PARTLY CORRECT, COMPLETELY WRONG. The advice Job's friend gives him is not only inapplicable and useless, it's painful to hear. In chapter six Job expresses his disappointment at Eliphaz's unkind words. There's a warning here for us, as well. A partly-correct answer can be as damaging to a suffering person as an incorrect one. We should beware of thinking we know why things happen to us or others, whether for good or ill. Such as, when we say that a person is "so blessed by God because he's such a godly person." Or, that person has "hidden sin and that's why God is judging him." Later in his commentary Ash will describe this as "what happens when partial and distorted 'truth' is applied with arrogant confidence by those who ought to know better—or ought to know that they do not know what they think they know." (Job: The Wisdom of the Cross, p. 158) We should beware of thinking we have the inside track on understanding why things happen in this world, or knowing "what God is up to." We may find ourselves partly correct but completely wrong, and bring harm on others in the process.
"What then shall we say to these things? If God is for us, who can be against us? He who did not spare his own Son but gave him up for us all, how will he not also with him graciously give us all things?" (Romans 8:31-32)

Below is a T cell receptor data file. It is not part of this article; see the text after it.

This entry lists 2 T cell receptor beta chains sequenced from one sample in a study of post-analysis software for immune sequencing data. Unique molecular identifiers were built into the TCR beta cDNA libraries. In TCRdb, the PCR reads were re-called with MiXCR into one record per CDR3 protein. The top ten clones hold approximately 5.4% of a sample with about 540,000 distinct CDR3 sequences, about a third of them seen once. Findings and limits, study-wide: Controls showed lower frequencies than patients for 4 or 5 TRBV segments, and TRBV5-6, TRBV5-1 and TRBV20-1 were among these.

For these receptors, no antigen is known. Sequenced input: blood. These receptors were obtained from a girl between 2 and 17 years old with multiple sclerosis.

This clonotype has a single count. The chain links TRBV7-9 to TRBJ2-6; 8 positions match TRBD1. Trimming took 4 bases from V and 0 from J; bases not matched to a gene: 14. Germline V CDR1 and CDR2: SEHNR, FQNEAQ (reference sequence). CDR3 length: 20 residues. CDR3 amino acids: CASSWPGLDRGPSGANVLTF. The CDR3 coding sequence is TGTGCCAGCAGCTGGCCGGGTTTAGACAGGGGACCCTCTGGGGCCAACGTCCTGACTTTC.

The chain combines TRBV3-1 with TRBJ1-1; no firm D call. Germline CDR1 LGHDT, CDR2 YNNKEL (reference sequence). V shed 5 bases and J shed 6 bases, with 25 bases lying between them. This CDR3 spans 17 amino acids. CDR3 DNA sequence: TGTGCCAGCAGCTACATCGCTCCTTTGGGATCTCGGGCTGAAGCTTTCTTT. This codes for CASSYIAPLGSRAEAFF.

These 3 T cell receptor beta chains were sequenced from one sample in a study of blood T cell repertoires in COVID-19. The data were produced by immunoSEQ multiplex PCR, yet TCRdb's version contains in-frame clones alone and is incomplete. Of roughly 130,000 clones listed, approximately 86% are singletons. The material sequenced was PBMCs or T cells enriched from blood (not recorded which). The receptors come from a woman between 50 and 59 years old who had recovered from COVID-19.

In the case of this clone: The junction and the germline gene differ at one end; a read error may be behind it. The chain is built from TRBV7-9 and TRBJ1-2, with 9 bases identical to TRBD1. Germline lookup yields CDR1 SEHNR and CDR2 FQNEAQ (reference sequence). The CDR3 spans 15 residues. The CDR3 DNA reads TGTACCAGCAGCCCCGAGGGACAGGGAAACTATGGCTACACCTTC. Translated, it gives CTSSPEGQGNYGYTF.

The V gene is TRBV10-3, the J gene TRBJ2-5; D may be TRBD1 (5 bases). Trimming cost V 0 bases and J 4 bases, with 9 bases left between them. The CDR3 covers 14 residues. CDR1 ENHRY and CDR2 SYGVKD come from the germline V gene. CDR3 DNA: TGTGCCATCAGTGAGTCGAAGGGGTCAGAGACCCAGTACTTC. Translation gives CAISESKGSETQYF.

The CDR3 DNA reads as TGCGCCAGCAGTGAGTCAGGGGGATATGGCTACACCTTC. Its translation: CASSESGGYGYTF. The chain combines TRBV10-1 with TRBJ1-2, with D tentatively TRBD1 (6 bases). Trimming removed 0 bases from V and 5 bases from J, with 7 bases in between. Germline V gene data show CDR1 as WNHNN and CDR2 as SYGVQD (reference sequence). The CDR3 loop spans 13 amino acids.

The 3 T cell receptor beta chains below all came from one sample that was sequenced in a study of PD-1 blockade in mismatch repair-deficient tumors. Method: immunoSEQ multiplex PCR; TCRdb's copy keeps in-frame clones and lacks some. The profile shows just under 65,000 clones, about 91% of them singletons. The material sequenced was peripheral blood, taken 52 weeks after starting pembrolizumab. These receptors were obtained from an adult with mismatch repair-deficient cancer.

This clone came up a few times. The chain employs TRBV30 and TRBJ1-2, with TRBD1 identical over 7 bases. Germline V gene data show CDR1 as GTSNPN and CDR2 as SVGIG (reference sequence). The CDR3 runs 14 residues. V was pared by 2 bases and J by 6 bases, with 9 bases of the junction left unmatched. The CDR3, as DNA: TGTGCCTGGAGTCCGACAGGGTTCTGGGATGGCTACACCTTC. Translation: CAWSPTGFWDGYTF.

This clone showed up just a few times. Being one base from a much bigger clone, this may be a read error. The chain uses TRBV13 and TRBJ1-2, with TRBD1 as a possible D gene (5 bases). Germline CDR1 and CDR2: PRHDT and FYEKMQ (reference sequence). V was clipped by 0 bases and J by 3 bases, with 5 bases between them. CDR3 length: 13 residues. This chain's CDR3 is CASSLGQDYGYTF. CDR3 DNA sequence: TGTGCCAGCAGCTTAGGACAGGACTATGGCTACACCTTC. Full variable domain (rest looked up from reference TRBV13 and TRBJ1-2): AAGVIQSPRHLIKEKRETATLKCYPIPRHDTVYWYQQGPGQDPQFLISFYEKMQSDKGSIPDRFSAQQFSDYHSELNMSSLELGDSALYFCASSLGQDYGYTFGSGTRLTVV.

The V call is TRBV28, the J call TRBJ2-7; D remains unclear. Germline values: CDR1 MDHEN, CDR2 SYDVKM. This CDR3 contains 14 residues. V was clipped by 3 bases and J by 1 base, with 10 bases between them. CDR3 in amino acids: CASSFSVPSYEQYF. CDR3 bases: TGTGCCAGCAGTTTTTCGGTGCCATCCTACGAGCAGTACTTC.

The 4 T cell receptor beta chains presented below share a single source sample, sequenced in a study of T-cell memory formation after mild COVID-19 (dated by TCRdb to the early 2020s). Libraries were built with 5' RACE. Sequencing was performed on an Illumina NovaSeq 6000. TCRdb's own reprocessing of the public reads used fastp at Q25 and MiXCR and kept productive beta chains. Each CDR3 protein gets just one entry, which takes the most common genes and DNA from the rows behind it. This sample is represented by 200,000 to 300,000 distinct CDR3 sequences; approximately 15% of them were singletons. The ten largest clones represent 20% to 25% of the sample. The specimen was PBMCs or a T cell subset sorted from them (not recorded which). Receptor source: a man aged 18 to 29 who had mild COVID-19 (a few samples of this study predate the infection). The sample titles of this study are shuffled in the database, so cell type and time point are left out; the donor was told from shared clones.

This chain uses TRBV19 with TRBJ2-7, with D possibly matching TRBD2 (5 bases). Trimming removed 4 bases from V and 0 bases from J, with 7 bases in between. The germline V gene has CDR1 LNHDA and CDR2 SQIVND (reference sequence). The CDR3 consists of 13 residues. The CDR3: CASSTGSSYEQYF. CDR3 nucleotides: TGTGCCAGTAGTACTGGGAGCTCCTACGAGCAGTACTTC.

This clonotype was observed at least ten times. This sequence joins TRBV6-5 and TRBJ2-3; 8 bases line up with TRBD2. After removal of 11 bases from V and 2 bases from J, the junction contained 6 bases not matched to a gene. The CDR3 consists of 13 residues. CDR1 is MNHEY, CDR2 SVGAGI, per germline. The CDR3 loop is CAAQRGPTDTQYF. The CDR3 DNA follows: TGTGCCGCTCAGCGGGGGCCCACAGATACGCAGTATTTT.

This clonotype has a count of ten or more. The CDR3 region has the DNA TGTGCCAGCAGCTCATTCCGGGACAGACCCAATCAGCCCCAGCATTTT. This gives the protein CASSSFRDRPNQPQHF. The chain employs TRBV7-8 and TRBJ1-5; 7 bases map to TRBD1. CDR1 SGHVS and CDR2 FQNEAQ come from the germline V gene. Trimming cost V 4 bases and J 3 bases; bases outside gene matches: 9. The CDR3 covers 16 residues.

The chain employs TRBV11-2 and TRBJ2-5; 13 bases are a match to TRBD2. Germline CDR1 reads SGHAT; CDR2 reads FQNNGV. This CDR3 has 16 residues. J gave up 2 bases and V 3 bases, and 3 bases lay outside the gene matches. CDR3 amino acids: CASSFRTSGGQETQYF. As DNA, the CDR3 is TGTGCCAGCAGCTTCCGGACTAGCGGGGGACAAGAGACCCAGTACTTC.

MOUNT EVEREST (ch 8). I've never climbed Mount Everest, but I have been at the top of some beautiful mountains in Virginia. From there, on a clear day, you can have a stunning view for miles and miles around. Romans eight surely is the top of Mount Everest on a clear day, with a vista that takes in creation, redemption, and the new creation to come. Take time to enjoy the view! Theologian Herman Bavinck once summarized the vista of God's plan in this way: "God the Father has reconciled His created but fallen world through the death of His Son, and renews it into a Kingdom of God by His Spirit." All of this is glimpsed in Romans eight.